The Times reports today that a passionate kiss releases a surge of oxytocin into the brain, making a lover feel happy, excited or relaxed. A study at Lafayette College, Pennsylvania found that kissing reduced the levels of cortisal (a stress hormone) in both the male and female participants, raised the levels of oxytocin in the male volunteers, but unexpectedly, not the women.
This was an unexpected result but Hill and her co-researchers believe the fact that the tests were carried out in an unromantic campus health centre also played a part. Over the past year they have run the tests again in a softer setting complete with romantic background music.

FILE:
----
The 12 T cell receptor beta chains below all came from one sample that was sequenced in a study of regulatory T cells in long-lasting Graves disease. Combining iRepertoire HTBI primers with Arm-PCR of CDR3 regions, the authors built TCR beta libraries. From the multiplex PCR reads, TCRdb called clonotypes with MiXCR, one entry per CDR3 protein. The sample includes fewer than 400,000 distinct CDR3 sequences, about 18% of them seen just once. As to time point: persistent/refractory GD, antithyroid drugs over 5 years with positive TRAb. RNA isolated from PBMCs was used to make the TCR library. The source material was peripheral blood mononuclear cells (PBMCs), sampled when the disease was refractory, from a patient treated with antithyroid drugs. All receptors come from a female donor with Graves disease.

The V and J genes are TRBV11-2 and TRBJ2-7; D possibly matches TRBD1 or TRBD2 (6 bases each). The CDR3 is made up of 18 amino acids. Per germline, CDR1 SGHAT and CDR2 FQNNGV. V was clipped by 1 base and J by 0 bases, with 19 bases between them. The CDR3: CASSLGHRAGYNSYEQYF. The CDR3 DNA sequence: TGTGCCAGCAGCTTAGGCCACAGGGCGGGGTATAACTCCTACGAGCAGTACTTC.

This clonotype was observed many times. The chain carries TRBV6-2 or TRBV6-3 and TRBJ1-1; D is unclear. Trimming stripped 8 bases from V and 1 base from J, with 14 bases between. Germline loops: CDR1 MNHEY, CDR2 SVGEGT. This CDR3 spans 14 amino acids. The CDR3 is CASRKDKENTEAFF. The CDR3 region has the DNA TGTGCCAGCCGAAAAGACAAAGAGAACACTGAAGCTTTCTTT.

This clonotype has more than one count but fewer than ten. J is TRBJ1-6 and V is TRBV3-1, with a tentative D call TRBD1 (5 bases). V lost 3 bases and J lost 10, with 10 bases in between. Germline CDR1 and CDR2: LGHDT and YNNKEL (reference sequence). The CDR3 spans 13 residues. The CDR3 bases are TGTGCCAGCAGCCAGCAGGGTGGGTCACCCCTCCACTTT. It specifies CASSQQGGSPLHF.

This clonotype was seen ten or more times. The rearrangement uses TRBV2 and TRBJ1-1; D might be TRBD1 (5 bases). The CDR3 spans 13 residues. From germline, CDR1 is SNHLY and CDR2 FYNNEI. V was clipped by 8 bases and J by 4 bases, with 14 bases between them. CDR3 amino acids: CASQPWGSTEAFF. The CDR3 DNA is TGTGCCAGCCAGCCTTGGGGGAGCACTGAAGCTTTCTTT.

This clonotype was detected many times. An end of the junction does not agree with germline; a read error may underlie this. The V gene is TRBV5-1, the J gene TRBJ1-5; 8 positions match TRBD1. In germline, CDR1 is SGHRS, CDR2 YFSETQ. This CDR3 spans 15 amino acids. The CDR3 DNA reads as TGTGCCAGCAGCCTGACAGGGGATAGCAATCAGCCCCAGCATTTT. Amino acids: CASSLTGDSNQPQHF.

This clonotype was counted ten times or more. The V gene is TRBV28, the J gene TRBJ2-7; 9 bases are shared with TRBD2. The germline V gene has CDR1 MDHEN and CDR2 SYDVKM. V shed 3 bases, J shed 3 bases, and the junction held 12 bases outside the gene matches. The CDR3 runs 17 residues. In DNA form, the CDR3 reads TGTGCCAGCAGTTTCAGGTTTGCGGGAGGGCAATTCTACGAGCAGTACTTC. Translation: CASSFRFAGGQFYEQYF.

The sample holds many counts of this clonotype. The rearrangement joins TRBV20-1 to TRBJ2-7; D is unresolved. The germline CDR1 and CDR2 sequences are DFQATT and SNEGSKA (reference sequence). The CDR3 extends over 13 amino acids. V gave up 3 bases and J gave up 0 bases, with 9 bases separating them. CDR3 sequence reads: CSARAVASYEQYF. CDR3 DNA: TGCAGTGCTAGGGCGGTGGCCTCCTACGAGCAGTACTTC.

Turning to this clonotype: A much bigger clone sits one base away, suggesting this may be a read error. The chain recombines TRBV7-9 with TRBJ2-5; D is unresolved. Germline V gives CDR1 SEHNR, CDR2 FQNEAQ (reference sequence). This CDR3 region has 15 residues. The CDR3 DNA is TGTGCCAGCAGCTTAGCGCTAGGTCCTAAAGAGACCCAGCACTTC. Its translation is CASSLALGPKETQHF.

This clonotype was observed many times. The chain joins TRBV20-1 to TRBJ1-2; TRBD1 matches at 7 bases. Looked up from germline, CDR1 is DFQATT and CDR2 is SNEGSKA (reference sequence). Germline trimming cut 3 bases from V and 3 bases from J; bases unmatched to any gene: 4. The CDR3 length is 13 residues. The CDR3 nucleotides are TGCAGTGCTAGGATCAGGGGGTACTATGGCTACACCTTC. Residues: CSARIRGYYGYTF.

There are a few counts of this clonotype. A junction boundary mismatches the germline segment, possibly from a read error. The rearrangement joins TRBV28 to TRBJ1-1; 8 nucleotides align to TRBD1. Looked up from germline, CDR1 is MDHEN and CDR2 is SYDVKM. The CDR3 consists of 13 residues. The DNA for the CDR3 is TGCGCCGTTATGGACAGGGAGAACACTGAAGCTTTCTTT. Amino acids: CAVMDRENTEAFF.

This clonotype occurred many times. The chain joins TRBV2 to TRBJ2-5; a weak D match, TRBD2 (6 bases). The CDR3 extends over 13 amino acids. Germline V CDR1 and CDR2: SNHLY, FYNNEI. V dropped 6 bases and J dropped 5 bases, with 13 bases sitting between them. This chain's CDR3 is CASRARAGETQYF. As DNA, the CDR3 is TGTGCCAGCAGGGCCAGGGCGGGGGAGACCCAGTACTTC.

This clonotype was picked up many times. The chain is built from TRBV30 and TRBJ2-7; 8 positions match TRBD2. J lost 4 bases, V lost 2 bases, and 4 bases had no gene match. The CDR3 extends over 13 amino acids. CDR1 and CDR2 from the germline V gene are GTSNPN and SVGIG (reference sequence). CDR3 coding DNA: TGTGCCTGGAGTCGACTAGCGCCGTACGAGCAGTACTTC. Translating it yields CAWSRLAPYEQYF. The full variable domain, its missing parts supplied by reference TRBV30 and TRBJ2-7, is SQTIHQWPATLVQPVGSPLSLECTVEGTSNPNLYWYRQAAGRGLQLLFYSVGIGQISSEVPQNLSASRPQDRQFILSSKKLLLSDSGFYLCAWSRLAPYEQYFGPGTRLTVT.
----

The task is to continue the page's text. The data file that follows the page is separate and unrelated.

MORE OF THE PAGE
I wouldn’t call it unexpected at all. From what is becoming manifestly clear, oxytocin is a chemical produced by the brain in order to promote long-term bonding. In an unromantic setting, it would clearly not be in a female’s interest to establish such bonding as a result of a sexual encounter. Of course, romance doesn’t play such a huge part in the male sexual response, thus it is no surprise that a man’s oxytocin levels can rise even in such an artificial lab style setting.
A leading neuroscientist has predicted that research on the effects of Oxytocin will lead to the development of love potions in the near future. Pointing to growing evidence of the role that the hormone plays in producing feelings of empathy and in social bonding, Dr Larry Young claims that oxytocin nasal sprays will soon be available to couples to assist in maintaining a loving relationship, as well as to treat interpersonal relationship disorders such as autism.